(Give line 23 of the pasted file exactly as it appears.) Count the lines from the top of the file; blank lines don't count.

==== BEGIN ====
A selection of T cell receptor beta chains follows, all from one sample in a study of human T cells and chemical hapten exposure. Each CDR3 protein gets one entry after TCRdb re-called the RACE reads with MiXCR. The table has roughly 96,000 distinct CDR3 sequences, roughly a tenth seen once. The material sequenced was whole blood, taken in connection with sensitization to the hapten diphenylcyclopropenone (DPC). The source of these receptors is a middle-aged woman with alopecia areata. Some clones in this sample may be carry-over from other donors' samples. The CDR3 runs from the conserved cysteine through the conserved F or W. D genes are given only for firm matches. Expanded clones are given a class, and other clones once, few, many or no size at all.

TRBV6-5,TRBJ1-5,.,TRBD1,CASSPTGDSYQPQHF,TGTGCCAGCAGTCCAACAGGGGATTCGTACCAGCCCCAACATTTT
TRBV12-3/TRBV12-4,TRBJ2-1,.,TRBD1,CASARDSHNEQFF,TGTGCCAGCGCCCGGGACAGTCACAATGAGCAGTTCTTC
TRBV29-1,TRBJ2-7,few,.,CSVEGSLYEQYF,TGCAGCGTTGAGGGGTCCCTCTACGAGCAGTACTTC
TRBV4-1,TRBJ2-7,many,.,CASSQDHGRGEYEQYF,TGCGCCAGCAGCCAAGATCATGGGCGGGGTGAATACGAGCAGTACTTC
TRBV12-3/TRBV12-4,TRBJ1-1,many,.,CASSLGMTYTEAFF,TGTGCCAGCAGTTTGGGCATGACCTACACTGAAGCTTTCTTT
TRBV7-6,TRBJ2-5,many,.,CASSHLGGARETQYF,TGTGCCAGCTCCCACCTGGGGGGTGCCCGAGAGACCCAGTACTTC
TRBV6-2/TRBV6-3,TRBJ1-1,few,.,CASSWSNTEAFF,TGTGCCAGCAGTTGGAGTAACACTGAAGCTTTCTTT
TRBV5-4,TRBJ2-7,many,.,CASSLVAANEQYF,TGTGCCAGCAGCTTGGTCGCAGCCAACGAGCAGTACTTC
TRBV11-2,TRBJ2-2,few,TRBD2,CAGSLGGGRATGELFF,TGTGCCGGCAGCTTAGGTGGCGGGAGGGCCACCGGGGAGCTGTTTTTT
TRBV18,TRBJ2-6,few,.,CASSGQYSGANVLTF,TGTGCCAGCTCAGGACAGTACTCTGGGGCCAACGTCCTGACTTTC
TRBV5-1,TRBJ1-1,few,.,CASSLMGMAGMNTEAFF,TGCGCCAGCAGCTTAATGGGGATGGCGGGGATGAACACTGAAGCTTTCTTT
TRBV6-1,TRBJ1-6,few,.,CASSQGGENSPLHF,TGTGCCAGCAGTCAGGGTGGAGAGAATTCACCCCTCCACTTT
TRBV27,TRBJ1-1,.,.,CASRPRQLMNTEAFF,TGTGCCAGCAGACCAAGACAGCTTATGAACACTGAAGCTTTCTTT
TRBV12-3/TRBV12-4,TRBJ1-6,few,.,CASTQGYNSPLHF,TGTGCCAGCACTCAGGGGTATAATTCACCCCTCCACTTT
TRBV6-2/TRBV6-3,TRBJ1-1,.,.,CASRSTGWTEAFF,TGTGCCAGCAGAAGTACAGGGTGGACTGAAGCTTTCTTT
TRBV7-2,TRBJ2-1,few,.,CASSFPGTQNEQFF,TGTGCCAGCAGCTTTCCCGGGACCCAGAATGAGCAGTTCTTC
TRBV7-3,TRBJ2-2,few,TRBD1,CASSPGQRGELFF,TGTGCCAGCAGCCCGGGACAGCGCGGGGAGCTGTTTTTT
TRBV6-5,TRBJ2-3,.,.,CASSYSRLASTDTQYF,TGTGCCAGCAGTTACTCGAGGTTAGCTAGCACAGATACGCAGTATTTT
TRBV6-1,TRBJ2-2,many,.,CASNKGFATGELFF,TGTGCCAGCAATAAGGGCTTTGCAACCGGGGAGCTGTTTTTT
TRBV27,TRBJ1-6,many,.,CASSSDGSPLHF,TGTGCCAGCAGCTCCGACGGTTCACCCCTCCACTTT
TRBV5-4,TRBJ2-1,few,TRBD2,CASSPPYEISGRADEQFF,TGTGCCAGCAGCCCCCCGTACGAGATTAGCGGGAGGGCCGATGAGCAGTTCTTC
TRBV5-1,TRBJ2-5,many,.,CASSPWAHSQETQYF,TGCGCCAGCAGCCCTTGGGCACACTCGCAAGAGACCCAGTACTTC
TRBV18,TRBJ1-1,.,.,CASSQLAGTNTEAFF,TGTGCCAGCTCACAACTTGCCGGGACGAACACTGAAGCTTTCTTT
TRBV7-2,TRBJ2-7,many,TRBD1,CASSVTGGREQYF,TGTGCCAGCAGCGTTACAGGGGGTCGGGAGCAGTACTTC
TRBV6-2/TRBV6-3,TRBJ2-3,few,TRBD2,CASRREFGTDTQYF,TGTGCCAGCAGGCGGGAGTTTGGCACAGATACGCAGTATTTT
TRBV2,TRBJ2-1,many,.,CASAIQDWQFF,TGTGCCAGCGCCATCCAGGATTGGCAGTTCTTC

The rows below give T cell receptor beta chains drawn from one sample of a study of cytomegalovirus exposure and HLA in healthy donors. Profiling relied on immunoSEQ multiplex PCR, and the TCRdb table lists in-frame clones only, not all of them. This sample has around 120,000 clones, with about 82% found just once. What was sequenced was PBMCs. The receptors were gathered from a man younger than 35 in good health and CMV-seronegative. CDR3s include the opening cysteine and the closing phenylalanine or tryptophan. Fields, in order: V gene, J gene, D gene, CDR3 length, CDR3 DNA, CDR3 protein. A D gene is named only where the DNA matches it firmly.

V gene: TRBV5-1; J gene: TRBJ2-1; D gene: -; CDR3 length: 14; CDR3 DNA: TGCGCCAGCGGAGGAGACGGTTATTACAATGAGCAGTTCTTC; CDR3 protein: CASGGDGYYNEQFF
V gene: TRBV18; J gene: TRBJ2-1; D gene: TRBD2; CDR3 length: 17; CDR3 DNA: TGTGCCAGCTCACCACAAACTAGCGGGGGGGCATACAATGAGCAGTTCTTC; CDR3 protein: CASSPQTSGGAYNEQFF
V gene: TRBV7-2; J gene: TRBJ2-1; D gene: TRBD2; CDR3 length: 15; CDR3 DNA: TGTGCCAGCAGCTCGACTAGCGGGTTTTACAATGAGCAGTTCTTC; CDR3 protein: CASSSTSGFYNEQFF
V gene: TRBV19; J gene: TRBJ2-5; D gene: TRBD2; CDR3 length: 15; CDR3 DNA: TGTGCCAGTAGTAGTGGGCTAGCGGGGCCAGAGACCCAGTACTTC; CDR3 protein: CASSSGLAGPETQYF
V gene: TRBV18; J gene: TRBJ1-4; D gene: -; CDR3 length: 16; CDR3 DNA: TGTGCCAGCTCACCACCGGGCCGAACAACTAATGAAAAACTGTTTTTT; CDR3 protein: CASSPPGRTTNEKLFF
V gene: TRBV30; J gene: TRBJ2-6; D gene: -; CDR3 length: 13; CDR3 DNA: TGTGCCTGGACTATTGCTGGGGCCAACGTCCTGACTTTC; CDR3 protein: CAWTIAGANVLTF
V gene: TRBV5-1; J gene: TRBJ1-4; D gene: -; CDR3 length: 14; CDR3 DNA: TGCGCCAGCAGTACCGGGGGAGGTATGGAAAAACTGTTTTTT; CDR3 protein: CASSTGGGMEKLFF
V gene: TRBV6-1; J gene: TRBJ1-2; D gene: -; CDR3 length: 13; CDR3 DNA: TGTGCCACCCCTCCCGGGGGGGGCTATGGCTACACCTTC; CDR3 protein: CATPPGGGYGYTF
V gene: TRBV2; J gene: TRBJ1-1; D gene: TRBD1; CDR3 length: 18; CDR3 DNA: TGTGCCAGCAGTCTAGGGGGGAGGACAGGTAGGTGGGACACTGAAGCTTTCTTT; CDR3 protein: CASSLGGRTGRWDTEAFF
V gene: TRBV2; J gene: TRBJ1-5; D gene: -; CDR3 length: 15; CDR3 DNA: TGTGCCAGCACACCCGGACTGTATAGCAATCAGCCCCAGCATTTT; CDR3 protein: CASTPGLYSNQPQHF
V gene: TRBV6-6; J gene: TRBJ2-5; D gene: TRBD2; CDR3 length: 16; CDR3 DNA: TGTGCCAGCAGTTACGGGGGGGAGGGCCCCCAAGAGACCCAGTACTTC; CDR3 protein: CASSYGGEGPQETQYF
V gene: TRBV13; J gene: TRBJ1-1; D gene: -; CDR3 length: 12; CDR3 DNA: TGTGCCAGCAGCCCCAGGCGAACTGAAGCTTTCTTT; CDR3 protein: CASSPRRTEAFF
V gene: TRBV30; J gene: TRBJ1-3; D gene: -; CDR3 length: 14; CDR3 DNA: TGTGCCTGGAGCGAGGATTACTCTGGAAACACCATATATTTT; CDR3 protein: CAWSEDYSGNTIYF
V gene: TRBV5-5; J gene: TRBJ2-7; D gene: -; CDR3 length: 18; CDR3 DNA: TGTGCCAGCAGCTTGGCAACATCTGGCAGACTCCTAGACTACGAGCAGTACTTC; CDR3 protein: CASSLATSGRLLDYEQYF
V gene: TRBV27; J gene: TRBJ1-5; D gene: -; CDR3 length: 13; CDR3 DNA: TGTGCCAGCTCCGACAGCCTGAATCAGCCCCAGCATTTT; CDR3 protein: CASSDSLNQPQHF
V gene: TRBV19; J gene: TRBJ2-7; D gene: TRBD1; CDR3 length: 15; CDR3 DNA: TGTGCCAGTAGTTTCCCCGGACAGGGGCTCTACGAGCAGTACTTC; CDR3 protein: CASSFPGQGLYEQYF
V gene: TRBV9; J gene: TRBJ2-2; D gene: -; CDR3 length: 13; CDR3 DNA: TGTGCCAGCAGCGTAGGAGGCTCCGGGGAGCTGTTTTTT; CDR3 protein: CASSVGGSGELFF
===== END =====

TRBV5-1,TRBJ2-5,many,.,CASSPWAHSQETQYF,TGCGCCAGCAGCCCTTGGGCACACTCGCAAGAGACCCAGTACTTC